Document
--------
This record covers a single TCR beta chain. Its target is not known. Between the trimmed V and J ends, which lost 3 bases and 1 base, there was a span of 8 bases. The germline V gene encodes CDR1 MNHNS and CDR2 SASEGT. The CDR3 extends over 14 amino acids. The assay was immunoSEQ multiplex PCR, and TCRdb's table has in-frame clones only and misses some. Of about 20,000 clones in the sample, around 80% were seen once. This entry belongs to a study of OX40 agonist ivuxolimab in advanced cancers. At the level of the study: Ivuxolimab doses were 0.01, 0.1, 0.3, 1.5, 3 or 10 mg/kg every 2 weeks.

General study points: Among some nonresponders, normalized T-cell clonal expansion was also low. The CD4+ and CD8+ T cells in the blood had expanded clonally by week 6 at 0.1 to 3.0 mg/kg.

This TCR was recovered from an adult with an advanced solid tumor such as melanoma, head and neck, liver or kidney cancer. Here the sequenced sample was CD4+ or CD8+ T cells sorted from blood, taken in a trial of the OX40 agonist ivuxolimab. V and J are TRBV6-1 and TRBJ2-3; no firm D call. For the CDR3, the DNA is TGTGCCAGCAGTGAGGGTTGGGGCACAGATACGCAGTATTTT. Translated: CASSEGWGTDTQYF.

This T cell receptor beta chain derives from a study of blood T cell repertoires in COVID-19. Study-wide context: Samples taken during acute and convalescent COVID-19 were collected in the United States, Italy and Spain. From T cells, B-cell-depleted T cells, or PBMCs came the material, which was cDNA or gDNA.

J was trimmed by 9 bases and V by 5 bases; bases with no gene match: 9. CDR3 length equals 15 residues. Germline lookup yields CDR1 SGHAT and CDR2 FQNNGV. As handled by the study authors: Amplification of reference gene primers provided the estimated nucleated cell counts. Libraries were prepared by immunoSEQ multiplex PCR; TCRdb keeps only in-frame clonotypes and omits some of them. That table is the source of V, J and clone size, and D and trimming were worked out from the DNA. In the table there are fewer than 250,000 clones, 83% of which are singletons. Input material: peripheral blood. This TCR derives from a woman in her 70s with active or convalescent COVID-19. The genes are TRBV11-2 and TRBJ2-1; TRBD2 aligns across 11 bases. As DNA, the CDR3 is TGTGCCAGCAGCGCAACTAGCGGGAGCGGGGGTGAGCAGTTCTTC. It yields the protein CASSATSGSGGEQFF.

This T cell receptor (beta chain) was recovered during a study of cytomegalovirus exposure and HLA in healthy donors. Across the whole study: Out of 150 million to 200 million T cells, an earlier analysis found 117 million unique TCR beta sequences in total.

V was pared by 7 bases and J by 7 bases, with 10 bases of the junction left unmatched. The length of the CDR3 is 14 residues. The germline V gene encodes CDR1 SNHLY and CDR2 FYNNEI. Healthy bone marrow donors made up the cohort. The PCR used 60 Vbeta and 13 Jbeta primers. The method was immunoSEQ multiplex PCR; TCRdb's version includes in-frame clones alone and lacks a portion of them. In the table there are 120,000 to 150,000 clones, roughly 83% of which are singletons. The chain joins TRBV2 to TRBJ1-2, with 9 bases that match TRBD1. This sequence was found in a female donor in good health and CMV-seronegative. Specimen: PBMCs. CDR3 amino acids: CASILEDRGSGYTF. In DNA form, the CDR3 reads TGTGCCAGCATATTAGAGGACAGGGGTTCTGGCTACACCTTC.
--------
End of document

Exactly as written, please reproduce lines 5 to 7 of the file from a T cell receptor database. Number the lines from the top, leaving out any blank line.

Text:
J was trimmed by 9 bases and V by 5 bases; bases with no gene match: 9. CDR3 length equals 15 residues. Germline lookup yields CDR1 SGHAT and CDR2 FQNNGV. As handled by the study authors: Amplification of reference gene primers provided the estimated nucleated cell counts. Libraries were prepared by immunoSEQ multiplex PCR; TCRdb keeps only in-frame clonotypes and omits some of them. That table is the source of V, J and clone size, and D and trimming were worked out from the DNA. In the table there are fewer than 250,000 clones, 83% of which are singletons. Input material: peripheral blood. This TCR derives from a woman in her 70s with active or convalescent COVID-19. The genes are TRBV11-2 and TRBJ2-1; TRBD2 aligns across 11 bases. As DNA, the CDR3 is TGTGCCAGCAGCGCAACTAGCGGGAGCGGGGGTGAGCAGTTCTTC. It yields the protein CASSATSGSGGEQFF.

This T cell receptor (beta chain) was recovered during a study of cytomegalovirus exposure and HLA in healthy donors. Across the whole study: Out of 150 million to 200 million T cells, an earlier analysis found 117 million unique TCR beta sequences in total.

V was pared by 7 bases and J by 7 bases, with 10 bases of the junction left unmatched. The length of the CDR3 is 14 residues. The germline V gene encodes CDR1 SNHLY and CDR2 FYNNEI. Healthy bone marrow donors made up the cohort. The PCR used 60 Vbeta and 13 Jbeta primers. The method was immunoSEQ multiplex PCR; TCRdb's version includes in-frame clones alone and lacks a portion of them. In the table there are 120,000 to 150,000 clones, roughly 83% of which are singletons. The chain joins TRBV2 to TRBJ1-2, with 9 bases that match TRBD1. This sequence was found in a female donor in good health and CMV-seronegative. Specimen: PBMCs. CDR3 amino acids: CASILEDRGSGYTF. In DNA form, the CDR3 reads TGTGCCAGCATATTAGAGGACAGGGGTTCTGGCTACACCTTC.